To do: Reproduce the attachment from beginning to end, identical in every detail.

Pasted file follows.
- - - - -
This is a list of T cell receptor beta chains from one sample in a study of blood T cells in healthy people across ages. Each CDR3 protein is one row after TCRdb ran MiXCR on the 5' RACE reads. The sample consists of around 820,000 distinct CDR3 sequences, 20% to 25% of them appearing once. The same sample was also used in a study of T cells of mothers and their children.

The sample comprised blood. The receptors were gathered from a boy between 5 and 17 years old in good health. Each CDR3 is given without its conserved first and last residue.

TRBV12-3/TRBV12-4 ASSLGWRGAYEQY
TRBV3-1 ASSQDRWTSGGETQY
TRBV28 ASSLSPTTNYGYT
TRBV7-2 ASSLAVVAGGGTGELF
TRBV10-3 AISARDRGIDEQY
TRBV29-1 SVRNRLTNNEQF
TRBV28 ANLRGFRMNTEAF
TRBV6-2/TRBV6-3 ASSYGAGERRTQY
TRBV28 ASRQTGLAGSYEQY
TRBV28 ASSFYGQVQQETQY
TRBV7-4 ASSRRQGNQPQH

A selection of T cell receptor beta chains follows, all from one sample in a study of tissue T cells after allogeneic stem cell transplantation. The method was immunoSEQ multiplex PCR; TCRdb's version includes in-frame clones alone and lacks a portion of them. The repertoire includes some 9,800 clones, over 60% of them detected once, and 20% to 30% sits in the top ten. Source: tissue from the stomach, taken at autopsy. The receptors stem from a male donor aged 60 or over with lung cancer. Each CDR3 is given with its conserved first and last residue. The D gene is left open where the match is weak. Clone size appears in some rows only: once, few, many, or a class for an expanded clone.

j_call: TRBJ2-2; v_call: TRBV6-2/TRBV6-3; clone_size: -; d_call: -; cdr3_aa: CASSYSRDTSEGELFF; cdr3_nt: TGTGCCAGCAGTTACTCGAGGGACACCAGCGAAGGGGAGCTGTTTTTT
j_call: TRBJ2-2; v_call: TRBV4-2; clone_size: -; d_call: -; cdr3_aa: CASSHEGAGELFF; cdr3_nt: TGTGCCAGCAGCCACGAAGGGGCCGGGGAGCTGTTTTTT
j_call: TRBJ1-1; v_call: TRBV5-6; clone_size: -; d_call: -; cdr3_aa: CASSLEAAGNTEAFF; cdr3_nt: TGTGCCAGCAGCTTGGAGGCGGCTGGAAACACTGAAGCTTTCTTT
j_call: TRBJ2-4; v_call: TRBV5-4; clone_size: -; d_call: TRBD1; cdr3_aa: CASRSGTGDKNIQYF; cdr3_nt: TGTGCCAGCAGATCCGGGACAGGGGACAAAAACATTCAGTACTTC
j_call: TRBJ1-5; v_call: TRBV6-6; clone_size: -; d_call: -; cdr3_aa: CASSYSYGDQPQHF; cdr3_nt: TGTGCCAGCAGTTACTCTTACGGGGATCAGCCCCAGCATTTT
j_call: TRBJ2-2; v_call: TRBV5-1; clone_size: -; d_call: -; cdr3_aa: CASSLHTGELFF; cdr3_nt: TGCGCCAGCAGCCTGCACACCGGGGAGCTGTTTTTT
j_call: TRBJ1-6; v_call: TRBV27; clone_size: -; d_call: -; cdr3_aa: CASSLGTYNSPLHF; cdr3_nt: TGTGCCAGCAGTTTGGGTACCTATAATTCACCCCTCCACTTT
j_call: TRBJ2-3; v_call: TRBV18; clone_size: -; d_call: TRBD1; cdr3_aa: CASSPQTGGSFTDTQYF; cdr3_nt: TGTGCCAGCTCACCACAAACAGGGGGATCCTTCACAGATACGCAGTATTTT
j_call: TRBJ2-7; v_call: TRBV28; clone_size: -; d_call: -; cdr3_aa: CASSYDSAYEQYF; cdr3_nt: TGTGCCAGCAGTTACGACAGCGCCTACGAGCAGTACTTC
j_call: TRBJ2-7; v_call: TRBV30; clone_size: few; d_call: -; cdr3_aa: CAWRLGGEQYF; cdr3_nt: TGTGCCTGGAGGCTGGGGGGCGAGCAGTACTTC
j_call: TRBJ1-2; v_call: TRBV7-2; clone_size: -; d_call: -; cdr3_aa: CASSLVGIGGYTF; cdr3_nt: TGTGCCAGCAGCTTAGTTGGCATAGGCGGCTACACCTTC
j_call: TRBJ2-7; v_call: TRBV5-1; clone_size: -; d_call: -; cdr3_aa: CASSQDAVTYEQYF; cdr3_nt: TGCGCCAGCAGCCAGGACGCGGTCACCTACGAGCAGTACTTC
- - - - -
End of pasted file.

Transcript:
This is a list of T cell receptor beta chains from one sample in a study of blood T cells in healthy people across ages. Each CDR3 protein is one row after TCRdb ran MiXCR on the 5' RACE reads. The sample consists of around 820,000 distinct CDR3 sequences, 20% to 25% of them appearing once. The same sample was also used in a study of T cells of mothers and their children.

The sample comprised blood. The receptors were gathered from a boy between 5 and 17 years old in good health. Each CDR3 is given without its conserved first and last residue.

TRBV12-3/TRBV12-4 ASSLGWRGAYEQY
TRBV3-1 ASSQDRWTSGGETQY
TRBV28 ASSLSPTTNYGYT
TRBV7-2 ASSLAVVAGGGTGELF
TRBV10-3 AISARDRGIDEQY
TRBV29-1 SVRNRLTNNEQF
TRBV28 ANLRGFRMNTEAF
TRBV6-2/TRBV6-3 ASSYGAGERRTQY
TRBV28 ASRQTGLAGSYEQY
TRBV28 ASSFYGQVQQETQY
TRBV7-4 ASSRRQGNQPQH

A selection of T cell receptor beta chains follows, all from one sample in a study of tissue T cells after allogeneic stem cell transplantation. The method was immunoSEQ multiplex PCR; TCRdb's version includes in-frame clones alone and lacks a portion of them. The repertoire includes some 9,800 clones, over 60% of them detected once, and 20% to 30% sits in the top ten. Source: tissue from the stomach, taken at autopsy. The receptors stem from a male donor aged 60 or over with lung cancer. Each CDR3 is given with its conserved first and last residue. The D gene is left open where the match is weak. Clone size appears in some rows only: once, few, many, or a class for an expanded clone.

j_call: TRBJ2-2; v_call: TRBV6-2/TRBV6-3; clone_size: -; d_call: -; cdr3_aa: CASSYSRDTSEGELFF; cdr3_nt: TGTGCCAGCAGTTACTCGAGGGACACCAGCGAAGGGGAGCTGTTTTTT
j_call: TRBJ2-2; v_call: TRBV4-2; clone_size: -; d_call: -; cdr3_aa: CASSHEGAGELFF; cdr3_nt: TGTGCCAGCAGCCACGAAGGGGCCGGGGAGCTGTTTTTT
j_call: TRBJ1-1; v_call: TRBV5-6; clone_size: -; d_call: -; cdr3_aa: CASSLEAAGNTEAFF; cdr3_nt: TGTGCCAGCAGCTTGGAGGCGGCTGGAAACACTGAAGCTTTCTTT
j_call: TRBJ2-4; v_call: TRBV5-4; clone_size: -; d_call: TRBD1; cdr3_aa: CASRSGTGDKNIQYF; cdr3_nt: TGTGCCAGCAGATCCGGGACAGGGGACAAAAACATTCAGTACTTC
j_call: TRBJ1-5; v_call: TRBV6-6; clone_size: -; d_call: -; cdr3_aa: CASSYSYGDQPQHF; cdr3_nt: TGTGCCAGCAGTTACTCTTACGGGGATCAGCCCCAGCATTTT
j_call: TRBJ2-2; v_call: TRBV5-1; clone_size: -; d_call: -; cdr3_aa: CASSLHTGELFF; cdr3_nt: TGCGCCAGCAGCCTGCACACCGGGGAGCTGTTTTTT
j_call: TRBJ1-6; v_call: TRBV27; clone_size: -; d_call: -; cdr3_aa: CASSLGTYNSPLHF; cdr3_nt: TGTGCCAGCAGTTTGGGTACCTATAATTCACCCCTCCACTTT
j_call: TRBJ2-3; v_call: TRBV18; clone_size: -; d_call: TRBD1; cdr3_aa: CASSPQTGGSFTDTQYF; cdr3_nt: TGTGCCAGCTCACCACAAACAGGGGGATCCTTCACAGATACGCAGTATTTT
j_call: TRBJ2-7; v_call: TRBV28; clone_size: -; d_call: -; cdr3_aa: CASSYDSAYEQYF; cdr3_nt: TGTGCCAGCAGTTACGACAGCGCCTACGAGCAGTACTTC
j_call: TRBJ2-7; v_call: TRBV30; clone_size: few; d_call: -; cdr3_aa: CAWRLGGEQYF; cdr3_nt: TGTGCCTGGAGGCTGGGGGGCGAGCAGTACTTC
j_call: TRBJ1-2; v_call: TRBV7-2; clone_size: -; d_call: -; cdr3_aa: CASSLVGIGGYTF; cdr3_nt: TGTGCCAGCAGCTTAGTTGGCATAGGCGGCTACACCTTC
j_call: TRBJ2-7; v_call: TRBV5-1; clone_size: -; d_call: -; cdr3_aa: CASSQDAVTYEQYF; cdr3_nt: TGCGCCAGCAGCCAGGACGCGGTCACCTACGAGCAGTACTTC